|o ISO 259||Netanya|
|Founded||February 18, 1929|
|o Mayor||Miriam Feirberg Ikar|
|o Total||34,750 dunams (34.75 km2 or 13.42 sq mi)|
|o Density||6,300/km2 (16,000/sq mi)|
|Name meaning||God gave|
Netanya (Hebrew: , lit., "God gave") is a city in the Northern Central District of Israel, and is the capital of the surrounding Sharon plain. It is 30 km (18.64 mi) north of Tel Aviv, and 56 km (34.80 mi) south of Haifa, between Nahal Poleg and Wingate Institute in the south and the 'Avichail' stream in the north. Netanya was named in honor of Nathan Straus, a prominent Jewish American merchant and philanthropist in the early 20th century who was the co-owner of Macy's department store.
Its 14 kilometres (8.7 mi) of beaches have made the city a popular tourist resort. In 2018, it had a population of 217,244, making it the 7th largest city in Israel. An additional 150,000 people live in the local and regional councils within 10 kilometres (6 miles) of Netanya which serves as a regional center for them. The city mayor is Miriam Feirberg.
Netanya was established near the ancient site of Poleg by the Bnei Binyamin association in Zikhron Ya'akov. It was named in honor of Nathan (Hebrew: Natan) Straus (1848-1931), co-owner of Macy's department store,New York City Parks Commissioner, and president of the New York City Board of Health, who gifted two-thirds of his personal fortune to projects benefiting Jews and Arabs in Palestine. "Netanya...was named for Straus in the hope he would donate money to them. When he told them he had no more money to give they were disappointed, but decided to keep the city's name anyway." In 1928 members of Bnei Binyamin and Hanote, an organisation set up after Straus was informed of the establishment of the settlement, purchased 350 acres (1.4 km2) of Umm Khaled lands.
On December 14, 1928 a team led by Moshe Shaked began digging for water at the site. After water was discovered in February 1929, the first five settlers moved onto the land. In the weeks that followed, more settlers began arriving. Development was set back due to the 1929 Palestine riots and massacre of Jews. By September, however, development was back on track with the cornerstones for the first 10 houses being laid on Sukkot.
The first kindergarten opened in 1930 and the first school in 1931. In the 1931 census of Palestine, Netanya was recorded as having 253 residents. In 1933, the British architect Clifford Holliday drew up a plan for Netanya as a tourist resort. Holliday also designed urban projects in Jaffa, Tiberias, Lydda and Ramla. The first urban plan divided the city into three sections with a tourism district along the coastline, housing, farms and commerce in the center, and agriculture and industry to the east. That year also saw the completion of the Tel Aviv Hotel, the first hotel in Netanya, as well as the establishment of two new neighborhoods, Ben Zion and Geva.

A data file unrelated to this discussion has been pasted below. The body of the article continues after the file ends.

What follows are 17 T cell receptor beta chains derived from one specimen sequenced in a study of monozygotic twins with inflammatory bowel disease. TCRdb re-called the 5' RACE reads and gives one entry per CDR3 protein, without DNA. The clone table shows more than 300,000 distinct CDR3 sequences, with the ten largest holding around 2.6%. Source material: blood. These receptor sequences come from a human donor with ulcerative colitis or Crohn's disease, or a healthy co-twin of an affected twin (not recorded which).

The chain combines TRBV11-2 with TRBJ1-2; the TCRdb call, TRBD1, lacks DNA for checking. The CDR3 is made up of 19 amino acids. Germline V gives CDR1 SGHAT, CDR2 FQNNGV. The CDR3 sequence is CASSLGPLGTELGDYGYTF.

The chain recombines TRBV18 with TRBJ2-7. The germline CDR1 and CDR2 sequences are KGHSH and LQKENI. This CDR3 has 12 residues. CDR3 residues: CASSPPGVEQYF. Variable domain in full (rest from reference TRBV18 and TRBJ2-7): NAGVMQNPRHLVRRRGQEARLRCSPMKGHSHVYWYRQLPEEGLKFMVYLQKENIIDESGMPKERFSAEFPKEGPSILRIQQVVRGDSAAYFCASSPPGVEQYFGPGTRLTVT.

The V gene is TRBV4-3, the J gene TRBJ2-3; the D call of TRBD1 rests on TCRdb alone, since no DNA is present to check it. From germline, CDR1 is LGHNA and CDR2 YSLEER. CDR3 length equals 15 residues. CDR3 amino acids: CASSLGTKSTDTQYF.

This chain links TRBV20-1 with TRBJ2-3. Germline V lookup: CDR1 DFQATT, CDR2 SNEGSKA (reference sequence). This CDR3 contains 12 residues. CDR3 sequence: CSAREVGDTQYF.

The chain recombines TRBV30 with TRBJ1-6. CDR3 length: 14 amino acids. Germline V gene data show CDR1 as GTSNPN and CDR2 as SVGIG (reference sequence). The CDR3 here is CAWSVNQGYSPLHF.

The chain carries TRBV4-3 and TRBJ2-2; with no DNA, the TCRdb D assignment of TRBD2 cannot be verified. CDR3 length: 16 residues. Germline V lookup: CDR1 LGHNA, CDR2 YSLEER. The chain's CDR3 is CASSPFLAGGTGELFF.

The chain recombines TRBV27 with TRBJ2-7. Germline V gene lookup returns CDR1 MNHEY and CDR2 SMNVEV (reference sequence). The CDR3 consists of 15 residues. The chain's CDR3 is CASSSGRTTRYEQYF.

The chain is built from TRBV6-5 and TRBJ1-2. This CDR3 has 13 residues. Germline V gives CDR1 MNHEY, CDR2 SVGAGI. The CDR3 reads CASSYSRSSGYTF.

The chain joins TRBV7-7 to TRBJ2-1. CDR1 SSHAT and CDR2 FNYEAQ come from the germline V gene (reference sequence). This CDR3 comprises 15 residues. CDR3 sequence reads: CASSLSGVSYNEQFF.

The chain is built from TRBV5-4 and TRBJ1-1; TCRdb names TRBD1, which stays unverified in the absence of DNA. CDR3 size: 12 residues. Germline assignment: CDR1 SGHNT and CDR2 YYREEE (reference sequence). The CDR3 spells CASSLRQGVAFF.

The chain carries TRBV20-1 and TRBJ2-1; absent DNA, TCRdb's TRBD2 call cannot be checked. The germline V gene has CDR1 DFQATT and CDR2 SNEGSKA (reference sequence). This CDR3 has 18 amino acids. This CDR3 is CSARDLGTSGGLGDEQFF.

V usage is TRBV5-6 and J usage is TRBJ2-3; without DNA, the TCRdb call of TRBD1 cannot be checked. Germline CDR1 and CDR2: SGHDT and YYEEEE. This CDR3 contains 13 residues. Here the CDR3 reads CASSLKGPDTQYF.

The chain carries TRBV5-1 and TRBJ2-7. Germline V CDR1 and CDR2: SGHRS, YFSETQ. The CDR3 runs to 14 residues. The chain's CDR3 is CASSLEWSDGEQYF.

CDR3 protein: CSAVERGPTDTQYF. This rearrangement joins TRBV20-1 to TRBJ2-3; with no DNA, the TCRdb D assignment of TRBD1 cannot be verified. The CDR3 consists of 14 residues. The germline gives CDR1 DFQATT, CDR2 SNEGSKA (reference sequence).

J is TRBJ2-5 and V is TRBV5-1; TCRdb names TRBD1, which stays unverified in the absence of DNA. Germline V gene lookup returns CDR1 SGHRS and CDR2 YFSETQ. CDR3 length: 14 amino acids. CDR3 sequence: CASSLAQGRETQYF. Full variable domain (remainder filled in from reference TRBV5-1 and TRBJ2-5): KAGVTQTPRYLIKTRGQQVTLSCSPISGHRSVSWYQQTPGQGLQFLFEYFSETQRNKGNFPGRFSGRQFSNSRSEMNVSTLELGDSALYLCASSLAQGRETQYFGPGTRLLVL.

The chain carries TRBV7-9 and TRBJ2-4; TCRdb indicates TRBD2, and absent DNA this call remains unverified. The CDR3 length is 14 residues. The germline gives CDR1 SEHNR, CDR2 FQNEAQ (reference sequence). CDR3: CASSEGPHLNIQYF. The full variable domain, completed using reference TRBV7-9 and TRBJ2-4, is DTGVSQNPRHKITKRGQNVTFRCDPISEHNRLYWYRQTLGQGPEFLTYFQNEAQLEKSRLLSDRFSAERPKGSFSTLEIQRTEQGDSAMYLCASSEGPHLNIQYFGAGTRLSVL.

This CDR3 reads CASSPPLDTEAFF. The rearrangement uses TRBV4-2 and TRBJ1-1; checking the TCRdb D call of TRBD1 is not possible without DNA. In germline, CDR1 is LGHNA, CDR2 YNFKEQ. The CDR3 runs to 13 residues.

The moshava continued to grow in 1934, when the first ship of illegal immigrants carried 350 to Netanya's shoreline. These operations continued until 1939, with over seventeen ships landing near the city, being aided by the residents of Netanya. Whilst flourishing agriculturally, 1934 also saw the city diversify with Primazon opening the first factory there, producing fruit and vegetable preserves. Following this, the first industrial zone was set up, whilst the Shone Halahot Synagogue was built and the Bialik School inaugurated.
In 1937 the cornerstone was laid for a new commercial center and the connection of Netanya to the Tel Aviv-Haifa road. In 1940, the British Mandate government defined Netanya as a local council of which Oved Ben-Ami was elected head. In 1944, Netanya had a population of 4,900. The first high school in Netanya opened in 1945. During the Jewish insurgency in Palestine, the Jewish underground group Irgun launched a number of attacks against British military and police forces in the Netanya area. The town itself was a bastion of support for the Irgun. The most infamous incident happened in July 1947, in what became known as the Sergeants affair. After three Irgun fighters had been sentenced to death by the British, the Irgun abducted two British sergeants on a Netanya street, and hid them in an abandoned factory. The British responded by declaring martial law and placing Netanya and the surrounding area under curfew. The British Army searched the town and interrogated residents, but did not find the sergeants. After the three Irgun fighters were hanged, the Irgun hanged the two sergeants in the factory and re-hanged and booby trapped their bodies in an orange grove.
In November 1947, an Egged bus which left Netanya for Jerusalem was attacked in Petah Tikva. In 1948, following the withdrawal of British forces from Netanya and the 1948 Arab-Israeli War, a large military base was established in the city. On December 3, 1948, after fighting in the area had calmed down, Netanya was designated a city, the first city to be designated in the newly established State of Israel. A number of nearby settlements, Ramat Tiomkin, Ein Hatchlelet, Pardes Hagdud, and Ramat Ephraim, were annexed to Netanya. At this time, Netanya had a population of 11,600. In 1949, the Kiryat Eliezer Kaplan Industrial Zone was inaugurated and the nearby settlement of Neve Itamar, which had been founded in 1944, was annexed to Netanya.
Netanya railway station was opened in 1953. The population reached 31,000 in 1955. To accommodate the influx of newcomers, the Israeli Housing Ministry built housing units of 50 square meters. The cornerstone of Kiryat Sanz, a religious neighborhood was laid in 1956. The first stock exchange built in Israel was built in Netanya. By 1961, the city's population had grown to 41,300.
During the Six-Day War in 1967, Netanya was hit by Jordanian artillery, and Jordanian planes made sorties near Netanya, but failed to cause major damage. A lone Iraqi bomber attacked Netanya, dropping several bombs which damaged a factory and caused some casualties, shortly before being shot down.